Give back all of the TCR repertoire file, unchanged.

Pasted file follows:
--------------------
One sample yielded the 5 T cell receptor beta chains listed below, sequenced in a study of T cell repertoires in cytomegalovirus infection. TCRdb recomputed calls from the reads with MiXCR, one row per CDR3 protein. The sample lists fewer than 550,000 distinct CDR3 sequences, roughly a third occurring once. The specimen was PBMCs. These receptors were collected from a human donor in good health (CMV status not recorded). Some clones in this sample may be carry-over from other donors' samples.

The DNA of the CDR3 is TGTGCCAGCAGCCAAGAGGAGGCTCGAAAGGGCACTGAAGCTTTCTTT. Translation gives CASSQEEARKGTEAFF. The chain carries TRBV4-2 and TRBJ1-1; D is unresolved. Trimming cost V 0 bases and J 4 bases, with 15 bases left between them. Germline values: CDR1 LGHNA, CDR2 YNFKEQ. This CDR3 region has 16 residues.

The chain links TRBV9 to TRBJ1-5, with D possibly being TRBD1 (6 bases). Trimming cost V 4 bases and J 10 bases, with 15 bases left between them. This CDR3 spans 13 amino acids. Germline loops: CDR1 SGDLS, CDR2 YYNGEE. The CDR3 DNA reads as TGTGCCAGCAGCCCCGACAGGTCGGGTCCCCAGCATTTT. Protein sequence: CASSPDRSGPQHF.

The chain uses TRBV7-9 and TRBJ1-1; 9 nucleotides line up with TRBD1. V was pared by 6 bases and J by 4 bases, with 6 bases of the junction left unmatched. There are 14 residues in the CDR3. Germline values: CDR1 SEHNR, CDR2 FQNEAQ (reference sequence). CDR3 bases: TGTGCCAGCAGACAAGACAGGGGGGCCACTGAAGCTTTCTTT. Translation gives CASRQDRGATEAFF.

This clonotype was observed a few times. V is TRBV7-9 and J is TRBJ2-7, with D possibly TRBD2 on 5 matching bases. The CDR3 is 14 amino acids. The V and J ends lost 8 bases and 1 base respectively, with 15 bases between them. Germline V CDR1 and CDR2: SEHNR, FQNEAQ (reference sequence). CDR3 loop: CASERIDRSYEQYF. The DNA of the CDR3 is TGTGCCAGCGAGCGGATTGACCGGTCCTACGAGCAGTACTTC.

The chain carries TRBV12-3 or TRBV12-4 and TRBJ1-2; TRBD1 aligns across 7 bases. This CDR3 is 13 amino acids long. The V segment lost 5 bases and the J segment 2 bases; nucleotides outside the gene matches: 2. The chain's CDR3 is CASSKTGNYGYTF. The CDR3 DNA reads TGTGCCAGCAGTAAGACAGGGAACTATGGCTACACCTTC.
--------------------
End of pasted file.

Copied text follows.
One sample yielded the 5 T cell receptor beta chains listed below, sequenced in a study of T cell repertoires in cytomegalovirus infection. TCRdb recomputed calls from the reads with MiXCR, one row per CDR3 protein. The sample lists fewer than 550,000 distinct CDR3 sequences, roughly a third occurring once. The specimen was PBMCs. These receptors were collected from a human donor in good health (CMV status not recorded). Some clones in this sample may be carry-over from other donors' samples.

The DNA of the CDR3 is TGTGCCAGCAGCCAAGAGGAGGCTCGAAAGGGCACTGAAGCTTTCTTT. Translation gives CASSQEEARKGTEAFF. The chain carries TRBV4-2 and TRBJ1-1; D is unresolved. Trimming cost V 0 bases and J 4 bases, with 15 bases left between them. Germline values: CDR1 LGHNA, CDR2 YNFKEQ. This CDR3 region has 16 residues.

The chain links TRBV9 to TRBJ1-5, with D possibly being TRBD1 (6 bases). Trimming cost V 4 bases and J 10 bases, with 15 bases left between them. This CDR3 spans 13 amino acids. Germline loops: CDR1 SGDLS, CDR2 YYNGEE. The CDR3 DNA reads as TGTGCCAGCAGCCCCGACAGGTCGGGTCCCCAGCATTTT. Protein sequence: CASSPDRSGPQHF.

The chain uses TRBV7-9 and TRBJ1-1; 9 nucleotides line up with TRBD1. V was pared by 6 bases and J by 4 bases, with 6 bases of the junction left unmatched. There are 14 residues in the CDR3. Germline values: CDR1 SEHNR, CDR2 FQNEAQ (reference sequence). CDR3 bases: TGTGCCAGCAGACAAGACAGGGGGGCCACTGAAGCTTTCTTT. Translation gives CASRQDRGATEAFF.

This clonotype was observed a few times. V is TRBV7-9 and J is TRBJ2-7, with D possibly TRBD2 on 5 matching bases. The CDR3 is 14 amino acids. The V and J ends lost 8 bases and 1 base respectively, with 15 bases between them. Germline V CDR1 and CDR2: SEHNR, FQNEAQ (reference sequence). CDR3 loop: CASERIDRSYEQYF. The DNA of the CDR3 is TGTGCCAGCGAGCGGATTGACCGGTCCTACGAGCAGTACTTC.

The chain carries TRBV12-3 or TRBV12-4 and TRBJ1-2; TRBD1 aligns across 7 bases. This CDR3 is 13 amino acids long. The V segment lost 5 bases and the J segment 2 bases; nucleotides outside the gene matches: 2. The chain's CDR3 is CASSKTGNYGYTF. The CDR3 DNA reads TGTGCCAGCAGTAAGACAGGGAACTATGGCTACACCTTC.